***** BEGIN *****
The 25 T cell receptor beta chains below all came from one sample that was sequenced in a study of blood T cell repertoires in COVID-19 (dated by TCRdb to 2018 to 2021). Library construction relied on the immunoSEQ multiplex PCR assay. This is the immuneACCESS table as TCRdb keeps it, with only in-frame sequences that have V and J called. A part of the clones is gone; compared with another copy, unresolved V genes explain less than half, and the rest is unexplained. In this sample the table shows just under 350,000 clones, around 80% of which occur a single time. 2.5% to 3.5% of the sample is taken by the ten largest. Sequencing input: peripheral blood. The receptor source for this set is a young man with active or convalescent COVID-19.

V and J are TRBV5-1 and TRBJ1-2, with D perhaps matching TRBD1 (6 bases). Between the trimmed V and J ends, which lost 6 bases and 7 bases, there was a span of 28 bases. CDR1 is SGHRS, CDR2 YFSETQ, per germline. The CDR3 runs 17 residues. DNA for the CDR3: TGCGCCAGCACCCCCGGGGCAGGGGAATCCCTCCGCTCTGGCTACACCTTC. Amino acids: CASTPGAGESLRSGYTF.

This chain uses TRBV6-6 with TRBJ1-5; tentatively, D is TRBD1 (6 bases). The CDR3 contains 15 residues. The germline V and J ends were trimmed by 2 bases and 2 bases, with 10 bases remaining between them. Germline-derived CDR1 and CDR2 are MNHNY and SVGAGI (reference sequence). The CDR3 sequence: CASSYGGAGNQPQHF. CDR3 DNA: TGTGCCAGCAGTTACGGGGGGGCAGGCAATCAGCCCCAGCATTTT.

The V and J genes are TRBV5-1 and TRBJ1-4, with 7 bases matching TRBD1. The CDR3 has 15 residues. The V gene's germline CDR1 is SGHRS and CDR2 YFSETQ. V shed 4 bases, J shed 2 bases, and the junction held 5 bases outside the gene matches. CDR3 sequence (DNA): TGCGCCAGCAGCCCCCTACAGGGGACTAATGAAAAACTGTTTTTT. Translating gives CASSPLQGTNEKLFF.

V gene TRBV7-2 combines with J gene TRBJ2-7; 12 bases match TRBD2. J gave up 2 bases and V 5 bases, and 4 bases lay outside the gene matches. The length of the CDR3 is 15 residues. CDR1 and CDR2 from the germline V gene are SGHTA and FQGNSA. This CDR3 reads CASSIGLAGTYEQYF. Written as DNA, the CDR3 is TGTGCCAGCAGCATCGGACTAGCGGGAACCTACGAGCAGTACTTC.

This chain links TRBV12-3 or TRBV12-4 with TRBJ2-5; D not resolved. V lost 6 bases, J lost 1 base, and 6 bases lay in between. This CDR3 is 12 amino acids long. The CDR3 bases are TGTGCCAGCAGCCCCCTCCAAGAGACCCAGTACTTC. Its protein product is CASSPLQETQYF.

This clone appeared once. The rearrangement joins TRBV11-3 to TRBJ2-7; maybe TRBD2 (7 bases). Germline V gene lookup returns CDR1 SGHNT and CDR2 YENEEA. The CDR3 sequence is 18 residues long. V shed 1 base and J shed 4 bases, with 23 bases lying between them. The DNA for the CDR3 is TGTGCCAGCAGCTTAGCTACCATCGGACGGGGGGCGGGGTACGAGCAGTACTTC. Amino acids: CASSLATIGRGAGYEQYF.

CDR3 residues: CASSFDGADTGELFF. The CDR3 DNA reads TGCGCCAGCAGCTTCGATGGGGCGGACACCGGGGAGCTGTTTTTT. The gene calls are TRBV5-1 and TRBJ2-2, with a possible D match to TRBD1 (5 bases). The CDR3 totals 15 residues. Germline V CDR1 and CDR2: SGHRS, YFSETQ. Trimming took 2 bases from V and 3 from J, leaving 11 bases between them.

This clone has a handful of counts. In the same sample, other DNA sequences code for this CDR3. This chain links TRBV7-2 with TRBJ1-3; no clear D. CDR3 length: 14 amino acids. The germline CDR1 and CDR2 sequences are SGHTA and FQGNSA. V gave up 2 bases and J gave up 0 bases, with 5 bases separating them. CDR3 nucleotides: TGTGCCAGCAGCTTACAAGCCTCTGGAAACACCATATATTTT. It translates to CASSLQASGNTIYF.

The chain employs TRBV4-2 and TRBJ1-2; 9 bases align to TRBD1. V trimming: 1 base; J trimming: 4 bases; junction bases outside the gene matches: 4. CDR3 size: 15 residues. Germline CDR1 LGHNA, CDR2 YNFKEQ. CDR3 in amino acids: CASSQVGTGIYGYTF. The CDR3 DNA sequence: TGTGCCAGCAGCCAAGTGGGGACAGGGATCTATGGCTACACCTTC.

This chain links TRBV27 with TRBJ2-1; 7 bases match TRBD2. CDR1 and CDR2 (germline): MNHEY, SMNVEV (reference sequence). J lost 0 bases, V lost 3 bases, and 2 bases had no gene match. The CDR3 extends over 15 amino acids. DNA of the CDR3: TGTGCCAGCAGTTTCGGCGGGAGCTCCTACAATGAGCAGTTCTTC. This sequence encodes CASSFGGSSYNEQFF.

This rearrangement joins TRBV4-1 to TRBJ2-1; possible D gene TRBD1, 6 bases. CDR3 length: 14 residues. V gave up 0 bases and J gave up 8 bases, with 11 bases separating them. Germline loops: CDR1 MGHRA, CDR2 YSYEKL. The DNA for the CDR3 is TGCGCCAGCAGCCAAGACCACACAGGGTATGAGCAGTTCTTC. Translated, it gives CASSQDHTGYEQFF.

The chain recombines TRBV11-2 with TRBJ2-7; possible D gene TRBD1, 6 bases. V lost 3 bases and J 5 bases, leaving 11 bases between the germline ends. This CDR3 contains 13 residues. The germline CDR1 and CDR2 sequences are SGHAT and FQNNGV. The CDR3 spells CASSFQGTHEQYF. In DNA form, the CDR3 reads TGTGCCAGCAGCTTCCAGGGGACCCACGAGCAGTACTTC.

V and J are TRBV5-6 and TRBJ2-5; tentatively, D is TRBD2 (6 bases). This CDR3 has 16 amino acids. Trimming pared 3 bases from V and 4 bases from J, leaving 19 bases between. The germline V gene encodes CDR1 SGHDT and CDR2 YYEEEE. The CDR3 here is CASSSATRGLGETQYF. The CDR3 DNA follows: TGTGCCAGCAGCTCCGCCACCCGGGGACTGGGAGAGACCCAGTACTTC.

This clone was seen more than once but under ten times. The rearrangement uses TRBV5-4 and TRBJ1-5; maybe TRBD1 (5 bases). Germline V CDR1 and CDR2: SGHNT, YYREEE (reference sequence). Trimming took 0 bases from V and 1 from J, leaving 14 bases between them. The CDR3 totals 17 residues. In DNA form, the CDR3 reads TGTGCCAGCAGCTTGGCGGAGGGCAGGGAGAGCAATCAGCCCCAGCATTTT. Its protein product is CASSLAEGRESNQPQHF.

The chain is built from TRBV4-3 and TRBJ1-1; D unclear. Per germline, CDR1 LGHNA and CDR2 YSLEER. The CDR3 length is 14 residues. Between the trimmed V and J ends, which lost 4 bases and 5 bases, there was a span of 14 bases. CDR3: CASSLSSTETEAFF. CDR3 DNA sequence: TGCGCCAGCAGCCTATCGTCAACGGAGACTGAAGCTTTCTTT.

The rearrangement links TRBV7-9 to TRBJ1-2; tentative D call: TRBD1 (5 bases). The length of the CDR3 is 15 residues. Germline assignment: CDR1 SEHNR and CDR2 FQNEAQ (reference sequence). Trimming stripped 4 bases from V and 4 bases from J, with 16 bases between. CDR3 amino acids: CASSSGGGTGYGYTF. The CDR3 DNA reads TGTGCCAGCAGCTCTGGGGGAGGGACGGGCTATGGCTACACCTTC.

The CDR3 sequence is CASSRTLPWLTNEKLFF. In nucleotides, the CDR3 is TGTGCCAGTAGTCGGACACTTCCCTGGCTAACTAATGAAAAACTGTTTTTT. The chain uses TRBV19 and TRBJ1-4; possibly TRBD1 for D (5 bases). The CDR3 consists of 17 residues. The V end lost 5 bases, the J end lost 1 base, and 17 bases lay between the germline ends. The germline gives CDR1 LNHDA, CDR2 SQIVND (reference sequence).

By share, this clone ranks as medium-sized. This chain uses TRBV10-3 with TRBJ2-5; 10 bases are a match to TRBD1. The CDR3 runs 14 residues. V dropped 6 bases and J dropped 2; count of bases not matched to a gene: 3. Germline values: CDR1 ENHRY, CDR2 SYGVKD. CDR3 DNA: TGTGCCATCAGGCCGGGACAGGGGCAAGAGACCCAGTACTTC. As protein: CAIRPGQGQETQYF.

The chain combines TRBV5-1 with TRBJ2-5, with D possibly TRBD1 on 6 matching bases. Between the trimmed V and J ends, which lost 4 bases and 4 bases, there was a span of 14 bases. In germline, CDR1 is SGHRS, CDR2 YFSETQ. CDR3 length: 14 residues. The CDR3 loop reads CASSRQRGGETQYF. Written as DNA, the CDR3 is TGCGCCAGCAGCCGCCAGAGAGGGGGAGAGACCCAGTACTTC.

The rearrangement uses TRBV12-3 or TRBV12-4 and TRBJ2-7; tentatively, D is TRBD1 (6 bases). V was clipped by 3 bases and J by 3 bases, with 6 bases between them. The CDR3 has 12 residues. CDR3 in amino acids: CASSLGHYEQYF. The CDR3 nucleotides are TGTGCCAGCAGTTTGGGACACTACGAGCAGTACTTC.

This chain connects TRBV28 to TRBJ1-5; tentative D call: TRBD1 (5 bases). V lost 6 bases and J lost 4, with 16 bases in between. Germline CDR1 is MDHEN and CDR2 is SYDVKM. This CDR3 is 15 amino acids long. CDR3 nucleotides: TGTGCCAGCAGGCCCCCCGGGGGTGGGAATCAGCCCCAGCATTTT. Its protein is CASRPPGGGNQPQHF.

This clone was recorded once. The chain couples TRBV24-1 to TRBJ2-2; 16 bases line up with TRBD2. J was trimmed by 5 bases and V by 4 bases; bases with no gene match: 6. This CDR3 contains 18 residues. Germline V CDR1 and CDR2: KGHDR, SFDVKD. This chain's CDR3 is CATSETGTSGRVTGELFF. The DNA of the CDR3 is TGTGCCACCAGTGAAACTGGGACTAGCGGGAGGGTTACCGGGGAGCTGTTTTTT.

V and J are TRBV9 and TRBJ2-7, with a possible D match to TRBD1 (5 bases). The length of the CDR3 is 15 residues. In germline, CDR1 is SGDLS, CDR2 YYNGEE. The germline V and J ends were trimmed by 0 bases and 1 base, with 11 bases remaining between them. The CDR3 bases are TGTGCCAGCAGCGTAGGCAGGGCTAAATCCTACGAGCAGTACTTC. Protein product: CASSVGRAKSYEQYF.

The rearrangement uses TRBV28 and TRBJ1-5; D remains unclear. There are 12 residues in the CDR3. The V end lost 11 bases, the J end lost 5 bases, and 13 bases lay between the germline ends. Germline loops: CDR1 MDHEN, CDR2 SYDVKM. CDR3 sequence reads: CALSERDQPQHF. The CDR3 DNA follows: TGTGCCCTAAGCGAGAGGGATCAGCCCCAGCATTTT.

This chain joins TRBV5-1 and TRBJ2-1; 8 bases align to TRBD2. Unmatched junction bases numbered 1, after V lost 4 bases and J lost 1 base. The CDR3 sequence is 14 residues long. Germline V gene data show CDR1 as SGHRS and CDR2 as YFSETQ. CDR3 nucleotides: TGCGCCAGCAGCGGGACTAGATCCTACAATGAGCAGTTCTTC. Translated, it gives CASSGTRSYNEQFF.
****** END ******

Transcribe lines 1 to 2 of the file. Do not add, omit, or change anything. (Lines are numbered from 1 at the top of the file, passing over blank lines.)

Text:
The 25 T cell receptor beta chains below all came from one sample that was sequenced in a study of blood T cell repertoires in COVID-19 (dated by TCRdb to 2018 to 2021). Library construction relied on the immunoSEQ multiplex PCR assay. This is the immuneACCESS table as TCRdb keeps it, with only in-frame sequences that have V and J called. A part of the clones is gone; compared with another copy, unresolved V genes explain less than half, and the rest is unexplained. In this sample the table shows just under 350,000 clones, around 80% of which occur a single time. 2.5% to 3.5% of the sample is taken by the ten largest. Sequencing input: peripheral blood. The receptor source for this set is a young man with active or convalescent COVID-19.

V and J are TRBV5-1 and TRBJ1-2, with D perhaps matching TRBD1 (6 bases). Between the trimmed V and J ends, which lost 6 bases and 7 bases, there was a span of 28 bases. CDR1 is SGHRS, CDR2 YFSETQ, per germline. The CDR3 runs 17 residues. DNA for the CDR3: TGCGCCAGCACCCCCGGGGCAGGGGAATCCCTCCGCTCTGGCTACACCTTC. Amino acids: CASTPGAGESLRSGYTF.